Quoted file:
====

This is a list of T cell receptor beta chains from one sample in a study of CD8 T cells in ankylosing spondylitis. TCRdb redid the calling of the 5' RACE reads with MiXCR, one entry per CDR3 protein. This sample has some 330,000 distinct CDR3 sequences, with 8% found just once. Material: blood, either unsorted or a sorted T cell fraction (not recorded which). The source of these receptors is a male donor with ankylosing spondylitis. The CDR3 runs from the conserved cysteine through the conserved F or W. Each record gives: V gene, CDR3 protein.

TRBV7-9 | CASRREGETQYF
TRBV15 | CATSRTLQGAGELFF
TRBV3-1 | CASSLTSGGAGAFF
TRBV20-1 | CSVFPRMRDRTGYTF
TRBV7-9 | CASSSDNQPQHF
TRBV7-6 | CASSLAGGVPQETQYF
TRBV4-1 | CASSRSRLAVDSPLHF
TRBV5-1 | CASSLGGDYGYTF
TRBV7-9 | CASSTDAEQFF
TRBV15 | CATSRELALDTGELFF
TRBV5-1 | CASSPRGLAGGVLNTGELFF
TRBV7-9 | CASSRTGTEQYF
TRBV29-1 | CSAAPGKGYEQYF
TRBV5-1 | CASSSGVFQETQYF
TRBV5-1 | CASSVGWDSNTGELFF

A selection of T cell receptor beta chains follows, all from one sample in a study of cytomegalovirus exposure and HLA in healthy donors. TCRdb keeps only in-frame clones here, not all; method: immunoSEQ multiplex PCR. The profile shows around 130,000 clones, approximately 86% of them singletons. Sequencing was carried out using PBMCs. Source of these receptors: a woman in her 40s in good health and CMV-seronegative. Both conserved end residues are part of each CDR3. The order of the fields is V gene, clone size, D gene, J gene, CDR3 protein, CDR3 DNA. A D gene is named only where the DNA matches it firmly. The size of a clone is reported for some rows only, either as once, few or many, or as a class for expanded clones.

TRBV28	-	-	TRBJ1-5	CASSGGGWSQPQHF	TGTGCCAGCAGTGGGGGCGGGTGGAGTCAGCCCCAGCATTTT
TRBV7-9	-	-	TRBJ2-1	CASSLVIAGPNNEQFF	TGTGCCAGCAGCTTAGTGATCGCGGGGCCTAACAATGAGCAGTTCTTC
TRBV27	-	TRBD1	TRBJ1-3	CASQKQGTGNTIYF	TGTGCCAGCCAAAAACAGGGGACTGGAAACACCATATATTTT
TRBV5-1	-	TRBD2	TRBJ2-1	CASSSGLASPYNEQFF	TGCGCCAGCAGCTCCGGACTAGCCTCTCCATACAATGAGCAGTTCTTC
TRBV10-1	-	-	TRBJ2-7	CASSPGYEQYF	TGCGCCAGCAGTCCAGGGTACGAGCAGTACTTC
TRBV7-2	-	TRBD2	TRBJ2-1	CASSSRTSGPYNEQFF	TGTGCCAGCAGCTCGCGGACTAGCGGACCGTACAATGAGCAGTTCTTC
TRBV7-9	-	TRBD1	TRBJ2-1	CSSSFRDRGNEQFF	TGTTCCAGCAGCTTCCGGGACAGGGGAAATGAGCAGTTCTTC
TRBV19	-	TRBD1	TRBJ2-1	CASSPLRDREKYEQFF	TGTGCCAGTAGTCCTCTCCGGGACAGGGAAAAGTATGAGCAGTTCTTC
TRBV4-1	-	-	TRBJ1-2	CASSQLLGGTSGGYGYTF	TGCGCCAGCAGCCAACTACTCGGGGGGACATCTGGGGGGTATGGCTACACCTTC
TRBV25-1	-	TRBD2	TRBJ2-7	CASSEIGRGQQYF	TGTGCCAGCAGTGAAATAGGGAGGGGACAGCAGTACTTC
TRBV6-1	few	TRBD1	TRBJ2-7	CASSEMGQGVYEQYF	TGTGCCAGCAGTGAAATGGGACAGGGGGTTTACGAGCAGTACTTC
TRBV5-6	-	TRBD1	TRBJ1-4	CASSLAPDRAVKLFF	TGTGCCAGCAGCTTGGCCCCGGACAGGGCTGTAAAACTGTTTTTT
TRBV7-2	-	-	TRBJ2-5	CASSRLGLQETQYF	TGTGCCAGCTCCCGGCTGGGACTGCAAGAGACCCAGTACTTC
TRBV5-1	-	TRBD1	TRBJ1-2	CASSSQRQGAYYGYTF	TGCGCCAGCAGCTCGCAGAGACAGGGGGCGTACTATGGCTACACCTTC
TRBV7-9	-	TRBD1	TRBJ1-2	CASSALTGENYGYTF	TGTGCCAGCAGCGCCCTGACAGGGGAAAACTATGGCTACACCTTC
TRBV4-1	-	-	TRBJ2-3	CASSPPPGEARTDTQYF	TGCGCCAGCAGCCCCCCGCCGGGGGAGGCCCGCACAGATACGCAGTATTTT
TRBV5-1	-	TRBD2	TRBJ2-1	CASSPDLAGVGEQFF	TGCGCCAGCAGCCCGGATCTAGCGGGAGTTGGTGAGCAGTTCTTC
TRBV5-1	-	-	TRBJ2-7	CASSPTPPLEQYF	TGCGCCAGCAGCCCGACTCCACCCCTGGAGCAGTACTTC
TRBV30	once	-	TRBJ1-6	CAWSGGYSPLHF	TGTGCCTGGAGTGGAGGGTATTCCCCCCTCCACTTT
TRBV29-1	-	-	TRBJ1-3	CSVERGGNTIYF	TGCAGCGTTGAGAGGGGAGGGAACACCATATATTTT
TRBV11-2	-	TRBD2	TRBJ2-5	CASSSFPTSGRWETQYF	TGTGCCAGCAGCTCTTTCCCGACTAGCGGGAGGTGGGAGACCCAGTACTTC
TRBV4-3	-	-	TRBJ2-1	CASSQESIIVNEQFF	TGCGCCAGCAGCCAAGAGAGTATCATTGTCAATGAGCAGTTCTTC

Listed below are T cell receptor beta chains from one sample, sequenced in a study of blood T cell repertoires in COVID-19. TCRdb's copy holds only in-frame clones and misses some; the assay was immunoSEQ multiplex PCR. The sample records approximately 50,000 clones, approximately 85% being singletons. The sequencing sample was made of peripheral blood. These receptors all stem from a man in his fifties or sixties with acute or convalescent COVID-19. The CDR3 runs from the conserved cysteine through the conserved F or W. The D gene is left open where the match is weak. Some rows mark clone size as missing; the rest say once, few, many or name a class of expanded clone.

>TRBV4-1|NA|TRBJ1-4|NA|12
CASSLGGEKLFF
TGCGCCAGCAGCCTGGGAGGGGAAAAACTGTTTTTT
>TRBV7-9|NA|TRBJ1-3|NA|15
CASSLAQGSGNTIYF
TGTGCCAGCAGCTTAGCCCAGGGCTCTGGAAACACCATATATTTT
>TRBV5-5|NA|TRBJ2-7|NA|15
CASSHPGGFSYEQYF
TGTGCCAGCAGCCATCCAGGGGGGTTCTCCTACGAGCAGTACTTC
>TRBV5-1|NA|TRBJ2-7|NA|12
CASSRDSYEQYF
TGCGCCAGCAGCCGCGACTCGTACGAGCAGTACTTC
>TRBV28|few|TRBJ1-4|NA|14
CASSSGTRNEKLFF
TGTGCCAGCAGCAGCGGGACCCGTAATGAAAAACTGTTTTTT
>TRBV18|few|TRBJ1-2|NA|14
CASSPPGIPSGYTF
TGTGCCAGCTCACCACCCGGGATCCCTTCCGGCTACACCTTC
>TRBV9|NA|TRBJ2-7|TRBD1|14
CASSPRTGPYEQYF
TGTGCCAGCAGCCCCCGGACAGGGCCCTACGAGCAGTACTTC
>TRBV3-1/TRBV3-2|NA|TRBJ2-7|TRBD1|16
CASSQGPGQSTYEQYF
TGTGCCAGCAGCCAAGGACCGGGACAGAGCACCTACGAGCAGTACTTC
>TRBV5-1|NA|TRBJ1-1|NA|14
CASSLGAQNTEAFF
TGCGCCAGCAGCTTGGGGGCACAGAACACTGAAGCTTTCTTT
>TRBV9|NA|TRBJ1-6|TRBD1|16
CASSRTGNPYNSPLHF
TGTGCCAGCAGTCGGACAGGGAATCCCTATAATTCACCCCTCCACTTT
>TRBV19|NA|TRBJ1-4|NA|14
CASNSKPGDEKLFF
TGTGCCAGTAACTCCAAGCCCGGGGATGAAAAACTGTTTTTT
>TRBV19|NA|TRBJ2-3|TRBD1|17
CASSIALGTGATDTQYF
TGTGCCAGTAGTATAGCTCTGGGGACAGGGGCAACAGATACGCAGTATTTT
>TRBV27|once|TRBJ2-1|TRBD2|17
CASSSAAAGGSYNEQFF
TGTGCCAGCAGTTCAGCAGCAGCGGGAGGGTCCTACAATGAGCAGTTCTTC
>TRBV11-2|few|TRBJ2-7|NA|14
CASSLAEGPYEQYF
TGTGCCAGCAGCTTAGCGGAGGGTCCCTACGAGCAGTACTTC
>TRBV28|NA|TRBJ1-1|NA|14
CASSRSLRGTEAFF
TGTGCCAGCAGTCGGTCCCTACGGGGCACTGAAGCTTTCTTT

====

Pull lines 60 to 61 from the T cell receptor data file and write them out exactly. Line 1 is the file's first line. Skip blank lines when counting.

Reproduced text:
CASSPRTGPYEQYF
TGTGCCAGCAGCCCCCGGACAGGGCCCTACGAGCAGTACTTC